Anna Maria building official lobbies for full-time job
While Anna Maria is saving about $50,000 a year by outsourcing its building official position and paying for just part-time help, it’s not really getting the maximum level of service, current building official Steve Gilbert told city commissioners at their Feb. 28 meeting.
Gilbert, who works for Causley Inc., told commissioners during his 30-minute presentation he’s been averaging 25 hours per week on the job in Anna Maria since the city hired Causley in June 2007, to replace Kevin Donovan. That’s five hours more per week than originally estimated in the city’s contract with Causley. That contract is for $52,000 annually based upon a 20-hour work week.
“We’ve kept up,” said Gilbert, but there are a number of “additional responsibilities” as building official for a barrier island, and he’s not positive the city is getting the full benefit available with a full-time official.
Commissioner Dale Woodland, backed by Commissioner Duke Miller, interjected to ask Gilbert to “cut to the chase.
“Where are we going with this?” he asked.
It’s about level of service, Gilbert responded.
Operating programs such as the city’s community rating system that is part of the Federal Emergency Management Agency’s flood plain insurance system to obtain lower premiums for city property owners benefit everyone, he said, but require an enormous amount of time.
At the risk of being redundant, said Miller, “Cut to the chase. Are you saying that if it was upped to a full-time position you could do all of this?”
“That’s what I’m saying,” replied Gilbert. A full-time official could “take care of all the activities here.”
To offset some of the cost of a full-time official, Gilbert, in conjunction with Mayor Fran Barford, presented a proposed new fee schedule for building official services, including increased costs for permits, plans review and inspections.
Under state law, all the additional revenues generated by increased fees cannot go directly to pay for a building official, but some can. And it’s time the city revised its fees, added Barford.
In effect, it costs the city more to inspect a building than the $75 permit fee, said city treasurer Diane Percycoe. “The city is losing money.”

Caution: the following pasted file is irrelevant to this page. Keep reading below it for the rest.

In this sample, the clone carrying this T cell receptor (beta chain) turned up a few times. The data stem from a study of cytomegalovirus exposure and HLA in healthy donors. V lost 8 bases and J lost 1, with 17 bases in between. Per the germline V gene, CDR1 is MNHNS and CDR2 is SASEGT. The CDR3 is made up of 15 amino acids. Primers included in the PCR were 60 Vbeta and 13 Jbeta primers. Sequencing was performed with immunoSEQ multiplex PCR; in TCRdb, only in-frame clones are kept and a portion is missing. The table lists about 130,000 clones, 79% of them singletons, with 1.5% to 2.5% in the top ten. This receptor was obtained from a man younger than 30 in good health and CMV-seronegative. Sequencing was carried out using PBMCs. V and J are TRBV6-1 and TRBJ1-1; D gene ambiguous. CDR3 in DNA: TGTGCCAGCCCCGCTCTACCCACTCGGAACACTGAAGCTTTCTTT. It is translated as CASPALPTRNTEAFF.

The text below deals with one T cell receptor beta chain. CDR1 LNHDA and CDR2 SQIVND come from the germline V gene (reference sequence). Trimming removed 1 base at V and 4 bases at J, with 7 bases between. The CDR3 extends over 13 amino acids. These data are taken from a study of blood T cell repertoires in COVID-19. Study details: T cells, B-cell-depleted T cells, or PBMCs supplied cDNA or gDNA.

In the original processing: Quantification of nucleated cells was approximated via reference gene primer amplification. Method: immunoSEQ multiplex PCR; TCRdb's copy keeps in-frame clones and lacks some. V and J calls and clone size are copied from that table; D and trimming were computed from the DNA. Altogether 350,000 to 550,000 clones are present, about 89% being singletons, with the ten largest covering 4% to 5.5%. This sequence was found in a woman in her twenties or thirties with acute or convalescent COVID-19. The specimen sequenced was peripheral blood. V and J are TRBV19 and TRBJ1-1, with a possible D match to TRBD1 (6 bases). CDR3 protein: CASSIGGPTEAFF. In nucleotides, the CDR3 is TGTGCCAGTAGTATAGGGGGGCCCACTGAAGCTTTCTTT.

While commissioners were in general agreement, Woodland said he needed some hard numbers to decide on the level of service. That means examining the issue at at least one worksession.
“We think this is what we need to do,” said Barford. “Let’s implement these fees now, then come back with a recommendation on full-time or part-time.”
Commissioners agreed and directed city attorney Jim Dye to prepare a resolution authorizing the commission to increase the permit fees. Dye said the resolution will be ready for the commission’s March 13 worksession.
“We will definitely need justification,” added Woodland, after Dye pointed out that any fee increase usually causes a “ripple effect” in a community.
The move comes eight months after Barford dismissed Donovan in what was then termed a “cost-saving” measure.
But the city will still not have to pay any benefits to Causley for a full-time official. Additionally, the increase in fees should offset the additional hours.
“It was time to re-examine the department,” said Barford. “The need there is very apparent and the fees are just not accurate. The city is losing money” on many building official services, she observed.
In other business, city auditor Ed Leonard gave the city a clean bill of health for its 2006-07 audit, noting his firm gave Anna Maria the highest possible rating. “The city is in a good financial position,” he concluded.
Commissioners also decided not to change the language of one phrase in the current comprehensive plan that is awaiting final approval from the Florida Department of Community Affairs. The language involves a definition of “one lot per structure” in the retail-office-residential section of the future land-use element.
After comp-plan facilitator Tony Arrant indicated that to change the comp-plan language now would likely cause another 10-month delay in obtaining final DCA approval, commissioners agreed to put a definition in the land development regulations when they are revised after comp-plan approval.
“You want to deal with this locally, not in Tallahassee,” Arrant, who is based in the state capital, assured commissioners.
The commission also stumbled on whether to require that amendments to the comp-plan require a supermajority (four) approval.
Arrant said the easiest procedure to adopt this would be to put it into the hands of the charter review committee. If the committee recommends adoption and the commission agrees, the measure would then have to be approved by the electorate.
The commission also approved a motion to increase the city’s line of credit to $1.5 million, although the city will not use the money at any time in the near future. The funds are being used to pay for stormwater drainage improvements. Under a Southwest Florida Water Management District grant, the city will be reimbursed by Swiftmud for 50 percent of the cost of these projects, but only after the city pays the full amount.